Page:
The Energy Strategy foresees an additional 22.6 TWh/yr from renewable energy by 2050. Wind energy should contribute 4.3 TWh/yr to this target (with intermediate goals of 0.3 TWh in 2025 and 1.2 TWh in 2035).
Since the introduction of the FIT in 2009, wind projects with an estimated energy yield of 120.8 GWh are in operation and being supported under the scheme in 2021; additional projects with a potential energy yield of 1,737 GWh have been registered, and 1,507 GWh are on the waiting list. This FIT scheme is now over, and a new scheme based on investment subsidies will support wind energy deployment from 2022 (investment subsidies up to 60%). This scheme has the disadvantage of not covering the market price risks on the long terms, and is, therefore, not appropriate for wind energy projects. This scheme could be interesting for community-owned wind turbines, but the authorisation process for such smaller project has to be defined.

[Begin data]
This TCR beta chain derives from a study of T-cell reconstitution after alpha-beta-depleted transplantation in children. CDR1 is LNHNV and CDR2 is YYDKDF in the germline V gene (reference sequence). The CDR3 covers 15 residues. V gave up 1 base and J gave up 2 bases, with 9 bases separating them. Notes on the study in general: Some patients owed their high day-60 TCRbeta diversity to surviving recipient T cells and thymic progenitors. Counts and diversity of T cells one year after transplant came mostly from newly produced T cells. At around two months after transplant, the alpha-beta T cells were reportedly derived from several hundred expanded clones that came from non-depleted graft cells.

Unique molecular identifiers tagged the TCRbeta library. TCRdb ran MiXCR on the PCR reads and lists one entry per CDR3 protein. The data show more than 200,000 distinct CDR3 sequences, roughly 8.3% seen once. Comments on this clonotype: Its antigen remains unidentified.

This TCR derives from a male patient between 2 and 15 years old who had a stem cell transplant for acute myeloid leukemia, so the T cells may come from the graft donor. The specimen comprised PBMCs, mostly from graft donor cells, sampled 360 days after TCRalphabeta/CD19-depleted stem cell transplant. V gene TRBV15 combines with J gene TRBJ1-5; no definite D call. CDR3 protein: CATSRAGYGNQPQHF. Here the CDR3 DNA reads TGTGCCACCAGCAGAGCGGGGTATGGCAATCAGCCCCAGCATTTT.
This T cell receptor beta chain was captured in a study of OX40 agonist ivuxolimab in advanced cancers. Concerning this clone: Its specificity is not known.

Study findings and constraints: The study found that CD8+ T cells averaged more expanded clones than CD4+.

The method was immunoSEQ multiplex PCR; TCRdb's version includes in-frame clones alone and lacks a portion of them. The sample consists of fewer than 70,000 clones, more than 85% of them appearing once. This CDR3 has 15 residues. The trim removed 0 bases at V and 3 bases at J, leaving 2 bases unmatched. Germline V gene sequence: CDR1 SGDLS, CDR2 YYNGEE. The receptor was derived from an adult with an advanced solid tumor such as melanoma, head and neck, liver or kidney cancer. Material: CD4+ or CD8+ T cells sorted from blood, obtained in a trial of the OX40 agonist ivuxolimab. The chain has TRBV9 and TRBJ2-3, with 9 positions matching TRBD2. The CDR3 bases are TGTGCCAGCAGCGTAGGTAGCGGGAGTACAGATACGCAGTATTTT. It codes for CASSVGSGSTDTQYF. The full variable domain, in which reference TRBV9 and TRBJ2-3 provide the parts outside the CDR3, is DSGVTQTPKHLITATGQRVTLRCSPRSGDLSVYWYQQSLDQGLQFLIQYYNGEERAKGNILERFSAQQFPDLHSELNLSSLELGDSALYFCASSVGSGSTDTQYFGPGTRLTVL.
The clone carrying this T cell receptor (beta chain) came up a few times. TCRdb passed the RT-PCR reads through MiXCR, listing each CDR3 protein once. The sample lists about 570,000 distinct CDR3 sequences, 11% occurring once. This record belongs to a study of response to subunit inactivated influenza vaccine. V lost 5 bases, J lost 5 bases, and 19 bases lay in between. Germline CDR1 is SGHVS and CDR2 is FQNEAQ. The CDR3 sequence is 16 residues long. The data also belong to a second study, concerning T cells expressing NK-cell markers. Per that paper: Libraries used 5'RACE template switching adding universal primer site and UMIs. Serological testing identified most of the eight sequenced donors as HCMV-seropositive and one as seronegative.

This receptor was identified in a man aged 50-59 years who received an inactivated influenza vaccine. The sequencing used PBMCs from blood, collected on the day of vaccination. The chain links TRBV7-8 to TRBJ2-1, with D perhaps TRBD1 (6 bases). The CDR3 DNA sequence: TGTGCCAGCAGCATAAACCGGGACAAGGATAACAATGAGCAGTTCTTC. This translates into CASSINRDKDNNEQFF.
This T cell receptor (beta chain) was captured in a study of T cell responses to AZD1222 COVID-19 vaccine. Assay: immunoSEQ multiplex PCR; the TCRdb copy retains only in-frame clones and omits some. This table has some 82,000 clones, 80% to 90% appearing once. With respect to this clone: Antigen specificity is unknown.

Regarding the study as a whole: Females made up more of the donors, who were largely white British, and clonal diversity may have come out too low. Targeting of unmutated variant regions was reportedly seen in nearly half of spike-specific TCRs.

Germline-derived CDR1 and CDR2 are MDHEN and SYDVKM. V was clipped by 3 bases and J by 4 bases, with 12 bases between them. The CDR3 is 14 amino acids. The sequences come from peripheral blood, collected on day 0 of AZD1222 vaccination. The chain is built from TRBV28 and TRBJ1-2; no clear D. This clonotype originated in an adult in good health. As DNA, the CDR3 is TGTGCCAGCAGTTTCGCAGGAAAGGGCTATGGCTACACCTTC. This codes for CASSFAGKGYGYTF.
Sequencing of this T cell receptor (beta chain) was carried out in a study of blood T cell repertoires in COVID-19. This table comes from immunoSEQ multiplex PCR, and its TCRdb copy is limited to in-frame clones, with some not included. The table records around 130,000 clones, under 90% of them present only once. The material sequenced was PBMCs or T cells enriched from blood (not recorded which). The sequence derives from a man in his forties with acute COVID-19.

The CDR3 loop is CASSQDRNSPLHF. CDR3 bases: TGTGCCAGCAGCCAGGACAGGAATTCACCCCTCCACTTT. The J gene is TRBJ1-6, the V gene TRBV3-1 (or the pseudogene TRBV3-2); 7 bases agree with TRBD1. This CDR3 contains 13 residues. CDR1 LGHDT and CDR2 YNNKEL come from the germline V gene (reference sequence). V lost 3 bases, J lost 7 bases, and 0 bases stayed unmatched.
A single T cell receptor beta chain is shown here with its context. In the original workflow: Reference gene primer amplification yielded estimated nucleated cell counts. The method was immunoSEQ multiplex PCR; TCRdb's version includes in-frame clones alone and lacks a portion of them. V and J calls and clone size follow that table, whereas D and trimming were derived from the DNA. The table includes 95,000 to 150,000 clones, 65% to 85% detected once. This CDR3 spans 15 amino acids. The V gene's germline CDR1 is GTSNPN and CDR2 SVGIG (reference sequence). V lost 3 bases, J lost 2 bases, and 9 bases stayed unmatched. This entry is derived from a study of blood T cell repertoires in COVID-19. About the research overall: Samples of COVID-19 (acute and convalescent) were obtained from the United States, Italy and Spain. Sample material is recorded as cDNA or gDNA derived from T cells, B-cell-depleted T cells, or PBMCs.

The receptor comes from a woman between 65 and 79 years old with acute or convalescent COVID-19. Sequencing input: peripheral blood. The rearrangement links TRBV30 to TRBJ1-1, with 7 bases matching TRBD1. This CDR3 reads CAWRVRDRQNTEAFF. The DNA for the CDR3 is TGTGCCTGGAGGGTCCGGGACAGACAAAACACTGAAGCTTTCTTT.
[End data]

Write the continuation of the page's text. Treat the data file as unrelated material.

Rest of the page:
The cost of the FIT is financed by a levy on electricity consumption. The maximum levy is of 23 CHF/ MWh (around 21.2 EUR/MWh; 23.8 USD/MWh) and a fund to support renewable energies in Switzerland is financed. The FIT for newly installed wind turbines in 2021 was between 130 CHF/MWh and 230 CHF/MWh. Wind turbines built on locations 1,700 m above sea level or higher receive an altitude bonus of 25 CHF/MWh (23 EUR/MWh; 25.8 USD/MWh) in addition to the standard retribution. The payment period expands over 15 years. This price is a contract for difference, with the market price being at the very high end of 2021, wind turbine operators under this scheme have to give money back to the fund.